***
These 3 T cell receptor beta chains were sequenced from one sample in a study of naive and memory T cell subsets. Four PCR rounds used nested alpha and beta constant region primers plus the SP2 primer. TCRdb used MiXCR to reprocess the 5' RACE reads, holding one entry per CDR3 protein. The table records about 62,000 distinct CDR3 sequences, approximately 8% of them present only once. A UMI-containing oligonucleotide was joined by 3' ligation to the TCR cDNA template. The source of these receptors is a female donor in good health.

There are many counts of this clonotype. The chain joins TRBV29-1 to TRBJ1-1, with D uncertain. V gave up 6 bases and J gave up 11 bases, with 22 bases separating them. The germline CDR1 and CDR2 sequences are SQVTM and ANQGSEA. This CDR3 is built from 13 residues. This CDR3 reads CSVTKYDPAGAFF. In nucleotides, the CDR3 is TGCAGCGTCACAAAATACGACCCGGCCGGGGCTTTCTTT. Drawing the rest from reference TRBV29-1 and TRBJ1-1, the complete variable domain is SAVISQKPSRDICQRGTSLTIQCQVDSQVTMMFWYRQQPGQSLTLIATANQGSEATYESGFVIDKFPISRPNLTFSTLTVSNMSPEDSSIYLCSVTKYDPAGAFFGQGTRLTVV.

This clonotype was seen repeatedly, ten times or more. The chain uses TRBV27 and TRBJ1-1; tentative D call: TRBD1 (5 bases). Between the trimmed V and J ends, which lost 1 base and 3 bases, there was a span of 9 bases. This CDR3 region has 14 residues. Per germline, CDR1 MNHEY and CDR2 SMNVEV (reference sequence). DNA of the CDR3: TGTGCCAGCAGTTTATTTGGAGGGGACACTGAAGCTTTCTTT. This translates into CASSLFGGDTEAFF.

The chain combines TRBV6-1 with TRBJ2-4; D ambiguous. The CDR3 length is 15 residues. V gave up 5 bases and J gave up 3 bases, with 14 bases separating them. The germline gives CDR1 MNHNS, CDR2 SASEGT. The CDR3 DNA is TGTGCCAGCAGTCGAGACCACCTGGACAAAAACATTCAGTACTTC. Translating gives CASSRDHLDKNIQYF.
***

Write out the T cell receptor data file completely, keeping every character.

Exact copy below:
These 3 T cell receptor beta chains were sequenced from one sample in a study of naive and memory T cell subsets. Four PCR rounds used nested alpha and beta constant region primers plus the SP2 primer. TCRdb used MiXCR to reprocess the 5' RACE reads, holding one entry per CDR3 protein. The table records about 62,000 distinct CDR3 sequences, approximately 8% of them present only once. A UMI-containing oligonucleotide was joined by 3' ligation to the TCR cDNA template. The source of these receptors is a female donor in good health.

There are many counts of this clonotype. The chain joins TRBV29-1 to TRBJ1-1, with D uncertain. V gave up 6 bases and J gave up 11 bases, with 22 bases separating them. The germline CDR1 and CDR2 sequences are SQVTM and ANQGSEA. This CDR3 is built from 13 residues. This CDR3 reads CSVTKYDPAGAFF. In nucleotides, the CDR3 is TGCAGCGTCACAAAATACGACCCGGCCGGGGCTTTCTTT. Drawing the rest from reference TRBV29-1 and TRBJ1-1, the complete variable domain is SAVISQKPSRDICQRGTSLTIQCQVDSQVTMMFWYRQQPGQSLTLIATANQGSEATYESGFVIDKFPISRPNLTFSTLTVSNMSPEDSSIYLCSVTKYDPAGAFFGQGTRLTVV.

This clonotype was seen repeatedly, ten times or more. The chain uses TRBV27 and TRBJ1-1; tentative D call: TRBD1 (5 bases). Between the trimmed V and J ends, which lost 1 base and 3 bases, there was a span of 9 bases. This CDR3 region has 14 residues. Per germline, CDR1 MNHEY and CDR2 SMNVEV (reference sequence). DNA of the CDR3: TGTGCCAGCAGTTTATTTGGAGGGGACACTGAAGCTTTCTTT. This translates into CASSLFGGDTEAFF.

The chain combines TRBV6-1 with TRBJ2-4; D ambiguous. The CDR3 length is 15 residues. V gave up 5 bases and J gave up 3 bases, with 14 bases separating them. The germline gives CDR1 MNHNS, CDR2 SASEGT. The CDR3 DNA is TGTGCCAGCAGTCGAGACCACCTGGACAAAAACATTCAGTACTTC. Translating gives CASSRDHLDKNIQYF.